Once a month, leaders of Stevenson’s 130+ clubs enter Room 6110. As a part of Stevenson’s Student Leadership Advisory Council (SLAC) they aim to give feedback to the administration in an advisory capacity and serve as part of a communication network between groups.
“SLAC is a way to meet with student leaders who understand our district’s vision of bringing success to every student,” Ted Goergen, Director of Student Activities and SLAC facilitator, said. “Student leaders inform the school as well as represent their peers and the student voice.”
The 2019-2020 school year will have a total of seven SLAC meetings, each two hours long. Each meeting is comprised of lessons on how to improve as a leader, addressing general club concerns (such as how to increase enrollment), as well as a Q&A session regarding questions that SLAC brings forward.
With student enrollment increasing in the early 90s, SLAC was created because the administration wanted to ensure that no matter how large the school grew, opportunities for student voices were ensured. Since then, SLAC has most prominently provided input into creating Stevenson’s cell phone policy which allows students to have their cell phones with them, the portrait of a graduate and the decision to move finals before winter break.
For some SLAC representatives, however, SLAC has problems that need to be addressed.
“It seems like a really isolated and elite club, and many students don’t know a lot about it,” Debate SLAC representative Evelyn Jiang ’22 said. “Most representatives are from executive boards and it gives the vibe that it’s only for major clubs.”
For Goergen, however, the club is simply another way of ensuring that student voice is heard. He estimates that 20-30% of Stevenson’s student body already has direct access to Mr. Gobble or himself through organizations like SLAC, Student Council, and Student Congress. Therefore, because SLAC participation is ‘restricted’ to club’s student leaders, SLAC is a platform that specifically allows him to collaborate with the student leaders that help each club run.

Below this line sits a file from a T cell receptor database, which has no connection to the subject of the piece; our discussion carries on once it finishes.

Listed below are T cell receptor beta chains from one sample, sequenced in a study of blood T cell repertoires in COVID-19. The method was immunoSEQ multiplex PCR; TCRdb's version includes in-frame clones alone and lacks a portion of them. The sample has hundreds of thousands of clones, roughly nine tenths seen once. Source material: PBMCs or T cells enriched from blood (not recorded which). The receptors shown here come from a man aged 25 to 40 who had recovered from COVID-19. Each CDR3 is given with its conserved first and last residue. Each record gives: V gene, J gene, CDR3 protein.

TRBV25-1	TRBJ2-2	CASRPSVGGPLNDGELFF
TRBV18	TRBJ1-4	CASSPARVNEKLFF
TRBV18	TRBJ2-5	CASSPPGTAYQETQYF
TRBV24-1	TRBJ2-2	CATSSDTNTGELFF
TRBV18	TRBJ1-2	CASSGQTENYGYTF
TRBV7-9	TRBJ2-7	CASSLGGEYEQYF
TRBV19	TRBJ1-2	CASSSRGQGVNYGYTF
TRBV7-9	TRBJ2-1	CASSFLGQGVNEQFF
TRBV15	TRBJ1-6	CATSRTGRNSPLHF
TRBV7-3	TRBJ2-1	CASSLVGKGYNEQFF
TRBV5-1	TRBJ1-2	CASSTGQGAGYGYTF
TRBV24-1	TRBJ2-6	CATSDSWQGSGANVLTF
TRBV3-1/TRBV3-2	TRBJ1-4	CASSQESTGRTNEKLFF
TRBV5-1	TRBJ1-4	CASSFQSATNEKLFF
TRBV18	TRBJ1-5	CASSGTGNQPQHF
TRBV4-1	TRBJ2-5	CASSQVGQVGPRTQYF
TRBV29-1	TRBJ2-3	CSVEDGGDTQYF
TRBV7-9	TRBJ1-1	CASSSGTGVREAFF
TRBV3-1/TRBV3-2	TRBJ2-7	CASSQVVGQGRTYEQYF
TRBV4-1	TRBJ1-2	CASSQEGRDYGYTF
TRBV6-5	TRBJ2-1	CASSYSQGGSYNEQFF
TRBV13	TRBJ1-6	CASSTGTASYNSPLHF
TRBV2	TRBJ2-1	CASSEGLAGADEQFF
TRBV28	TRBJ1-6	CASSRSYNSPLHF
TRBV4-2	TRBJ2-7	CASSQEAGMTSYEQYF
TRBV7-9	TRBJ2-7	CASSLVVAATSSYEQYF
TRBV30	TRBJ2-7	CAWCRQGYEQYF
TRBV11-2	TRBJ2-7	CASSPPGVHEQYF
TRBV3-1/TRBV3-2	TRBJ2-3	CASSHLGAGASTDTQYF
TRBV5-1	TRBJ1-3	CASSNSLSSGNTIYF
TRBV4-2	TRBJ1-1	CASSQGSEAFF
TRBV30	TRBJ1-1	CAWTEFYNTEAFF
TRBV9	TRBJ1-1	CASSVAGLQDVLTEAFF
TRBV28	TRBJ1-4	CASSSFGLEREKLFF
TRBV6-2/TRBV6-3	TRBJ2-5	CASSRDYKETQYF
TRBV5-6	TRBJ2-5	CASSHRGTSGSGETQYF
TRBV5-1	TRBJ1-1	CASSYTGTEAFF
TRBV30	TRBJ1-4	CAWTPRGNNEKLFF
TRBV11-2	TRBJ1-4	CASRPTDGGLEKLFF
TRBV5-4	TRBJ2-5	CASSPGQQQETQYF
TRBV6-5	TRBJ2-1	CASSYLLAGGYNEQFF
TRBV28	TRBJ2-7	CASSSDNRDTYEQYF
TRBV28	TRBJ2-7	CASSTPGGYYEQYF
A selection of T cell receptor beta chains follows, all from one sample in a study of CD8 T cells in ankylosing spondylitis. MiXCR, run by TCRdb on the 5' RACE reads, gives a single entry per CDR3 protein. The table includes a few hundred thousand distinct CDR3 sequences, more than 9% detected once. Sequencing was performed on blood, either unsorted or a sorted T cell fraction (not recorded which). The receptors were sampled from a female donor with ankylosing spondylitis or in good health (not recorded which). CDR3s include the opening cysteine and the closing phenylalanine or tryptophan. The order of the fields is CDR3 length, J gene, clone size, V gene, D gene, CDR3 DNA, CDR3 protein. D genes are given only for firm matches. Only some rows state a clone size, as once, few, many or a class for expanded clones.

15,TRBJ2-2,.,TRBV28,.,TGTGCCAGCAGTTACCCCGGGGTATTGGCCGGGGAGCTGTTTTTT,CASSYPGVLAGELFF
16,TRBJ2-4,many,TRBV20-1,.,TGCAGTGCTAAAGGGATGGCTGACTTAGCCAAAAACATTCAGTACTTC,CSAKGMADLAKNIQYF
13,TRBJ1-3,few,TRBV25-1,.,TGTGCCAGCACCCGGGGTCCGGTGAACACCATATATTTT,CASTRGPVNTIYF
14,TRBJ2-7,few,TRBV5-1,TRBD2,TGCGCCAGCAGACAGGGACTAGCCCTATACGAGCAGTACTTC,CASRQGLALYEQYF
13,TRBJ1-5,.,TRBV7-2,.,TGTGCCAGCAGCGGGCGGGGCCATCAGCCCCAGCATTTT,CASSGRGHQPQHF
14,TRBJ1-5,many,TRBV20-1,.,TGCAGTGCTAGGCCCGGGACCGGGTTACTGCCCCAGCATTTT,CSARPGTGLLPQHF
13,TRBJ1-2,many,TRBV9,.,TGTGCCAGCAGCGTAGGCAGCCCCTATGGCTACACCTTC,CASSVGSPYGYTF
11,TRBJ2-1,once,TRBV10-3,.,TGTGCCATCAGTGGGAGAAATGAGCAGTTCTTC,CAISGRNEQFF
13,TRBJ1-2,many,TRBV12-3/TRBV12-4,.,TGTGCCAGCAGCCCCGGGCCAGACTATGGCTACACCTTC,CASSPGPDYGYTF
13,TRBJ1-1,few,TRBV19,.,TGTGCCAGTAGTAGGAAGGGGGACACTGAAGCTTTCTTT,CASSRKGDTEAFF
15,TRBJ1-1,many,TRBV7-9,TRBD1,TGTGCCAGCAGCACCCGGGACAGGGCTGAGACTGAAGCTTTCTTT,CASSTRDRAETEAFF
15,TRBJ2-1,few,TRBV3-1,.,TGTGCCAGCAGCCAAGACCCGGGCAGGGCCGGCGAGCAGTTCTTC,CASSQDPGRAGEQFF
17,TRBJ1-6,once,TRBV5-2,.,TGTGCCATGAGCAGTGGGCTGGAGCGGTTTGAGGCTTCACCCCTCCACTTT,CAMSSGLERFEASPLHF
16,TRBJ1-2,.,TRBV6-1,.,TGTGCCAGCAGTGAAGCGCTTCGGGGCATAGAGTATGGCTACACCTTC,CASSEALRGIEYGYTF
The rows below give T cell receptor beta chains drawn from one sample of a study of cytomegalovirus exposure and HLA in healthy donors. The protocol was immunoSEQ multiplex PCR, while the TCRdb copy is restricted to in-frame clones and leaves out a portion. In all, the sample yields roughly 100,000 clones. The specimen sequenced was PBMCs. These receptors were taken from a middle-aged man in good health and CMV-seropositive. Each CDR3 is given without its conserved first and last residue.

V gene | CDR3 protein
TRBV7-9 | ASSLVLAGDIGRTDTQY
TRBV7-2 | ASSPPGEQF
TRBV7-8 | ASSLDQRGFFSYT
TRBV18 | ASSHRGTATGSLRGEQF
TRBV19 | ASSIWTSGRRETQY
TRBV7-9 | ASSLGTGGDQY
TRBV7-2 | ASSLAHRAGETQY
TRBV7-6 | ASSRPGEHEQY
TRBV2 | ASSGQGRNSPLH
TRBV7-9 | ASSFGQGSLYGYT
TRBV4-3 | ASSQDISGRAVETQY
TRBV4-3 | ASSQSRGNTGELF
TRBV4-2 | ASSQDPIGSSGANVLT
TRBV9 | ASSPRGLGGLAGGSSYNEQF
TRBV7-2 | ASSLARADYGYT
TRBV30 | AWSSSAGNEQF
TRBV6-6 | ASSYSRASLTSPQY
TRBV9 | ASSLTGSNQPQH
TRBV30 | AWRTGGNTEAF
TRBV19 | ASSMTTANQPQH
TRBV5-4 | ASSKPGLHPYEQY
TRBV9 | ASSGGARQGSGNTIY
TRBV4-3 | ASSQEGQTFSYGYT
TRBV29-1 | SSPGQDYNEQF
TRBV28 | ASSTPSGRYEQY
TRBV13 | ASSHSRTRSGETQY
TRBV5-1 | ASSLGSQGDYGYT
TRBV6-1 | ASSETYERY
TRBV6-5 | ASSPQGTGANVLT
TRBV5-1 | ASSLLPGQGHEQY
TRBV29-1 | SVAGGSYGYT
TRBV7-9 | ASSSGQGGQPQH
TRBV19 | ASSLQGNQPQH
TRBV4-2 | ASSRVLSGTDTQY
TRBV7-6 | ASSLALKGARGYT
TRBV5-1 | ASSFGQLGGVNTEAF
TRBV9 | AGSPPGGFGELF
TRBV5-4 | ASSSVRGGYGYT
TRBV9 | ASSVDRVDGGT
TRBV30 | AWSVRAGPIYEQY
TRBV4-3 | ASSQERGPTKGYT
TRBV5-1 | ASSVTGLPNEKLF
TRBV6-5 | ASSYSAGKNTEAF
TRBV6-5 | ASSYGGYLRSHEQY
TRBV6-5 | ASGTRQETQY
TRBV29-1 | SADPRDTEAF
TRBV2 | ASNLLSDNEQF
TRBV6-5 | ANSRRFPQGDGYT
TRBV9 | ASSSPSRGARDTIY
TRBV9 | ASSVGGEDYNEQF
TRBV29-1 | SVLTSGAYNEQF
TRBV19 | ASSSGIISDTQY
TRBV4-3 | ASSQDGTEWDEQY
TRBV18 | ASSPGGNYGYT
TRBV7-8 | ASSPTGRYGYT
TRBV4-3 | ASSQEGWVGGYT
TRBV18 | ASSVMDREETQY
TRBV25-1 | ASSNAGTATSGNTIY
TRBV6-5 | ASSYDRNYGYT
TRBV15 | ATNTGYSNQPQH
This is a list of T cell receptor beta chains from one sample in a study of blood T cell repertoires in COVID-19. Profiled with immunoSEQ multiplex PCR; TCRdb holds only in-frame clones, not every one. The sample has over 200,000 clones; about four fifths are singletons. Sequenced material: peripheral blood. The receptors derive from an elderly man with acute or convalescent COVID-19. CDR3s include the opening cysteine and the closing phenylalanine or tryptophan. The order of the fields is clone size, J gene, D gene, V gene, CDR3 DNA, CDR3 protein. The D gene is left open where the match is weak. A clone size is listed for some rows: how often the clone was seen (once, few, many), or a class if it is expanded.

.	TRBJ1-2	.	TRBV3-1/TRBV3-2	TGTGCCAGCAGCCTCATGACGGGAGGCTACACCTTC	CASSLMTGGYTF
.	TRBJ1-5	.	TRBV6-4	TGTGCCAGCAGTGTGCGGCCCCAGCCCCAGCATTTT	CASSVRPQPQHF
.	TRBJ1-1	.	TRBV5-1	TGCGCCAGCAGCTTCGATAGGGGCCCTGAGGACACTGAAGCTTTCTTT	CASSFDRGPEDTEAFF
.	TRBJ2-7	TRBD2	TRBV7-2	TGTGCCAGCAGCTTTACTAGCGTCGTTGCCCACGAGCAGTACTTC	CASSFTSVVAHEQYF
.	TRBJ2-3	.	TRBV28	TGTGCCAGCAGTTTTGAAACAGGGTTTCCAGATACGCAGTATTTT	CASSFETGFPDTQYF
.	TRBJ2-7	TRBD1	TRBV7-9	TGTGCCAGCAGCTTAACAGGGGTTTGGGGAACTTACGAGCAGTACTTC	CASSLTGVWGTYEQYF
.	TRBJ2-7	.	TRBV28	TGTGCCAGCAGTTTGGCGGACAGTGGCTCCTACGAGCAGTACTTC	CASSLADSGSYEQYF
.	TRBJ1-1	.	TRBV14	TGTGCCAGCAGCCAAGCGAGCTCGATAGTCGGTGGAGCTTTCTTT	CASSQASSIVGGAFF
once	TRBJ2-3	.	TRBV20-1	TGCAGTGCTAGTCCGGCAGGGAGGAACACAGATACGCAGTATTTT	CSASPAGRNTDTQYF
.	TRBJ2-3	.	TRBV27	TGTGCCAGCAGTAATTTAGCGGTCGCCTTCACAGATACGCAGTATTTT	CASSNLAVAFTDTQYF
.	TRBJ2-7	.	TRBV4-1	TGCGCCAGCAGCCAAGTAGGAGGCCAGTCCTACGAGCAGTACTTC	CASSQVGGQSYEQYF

“SLAC can improve if the conversation that happen within SLAC continue to happen outside of SLAC meetings between the student body,” Goergen said. “The hope is that the answers to the questions that SLAC representatives bring up won’t stay in the room, but rather, permeate throughout Stevenson.”
Currently, SLAC is working on creating a new process for new club proposals. Eventually, SLAC has plans to create a new subcommittee to respond to whether or not a club proposal will be accepted. Current student leaders will head this process and provide a recommendation to Mr. Gobble and Mr. Goergen on whether or not a club proposal should be accepted.
“Some clubs don’t take it seriously, but their contribution could be very impactful because then SLAC could help shape the school’s community,” Jiang said. “Meetings are definitely something that the administration cares a lot about.”
Students who would like to get involved with SLAC should reach out to a member on their club’s executive board or to Mr. Goergen at [email protected]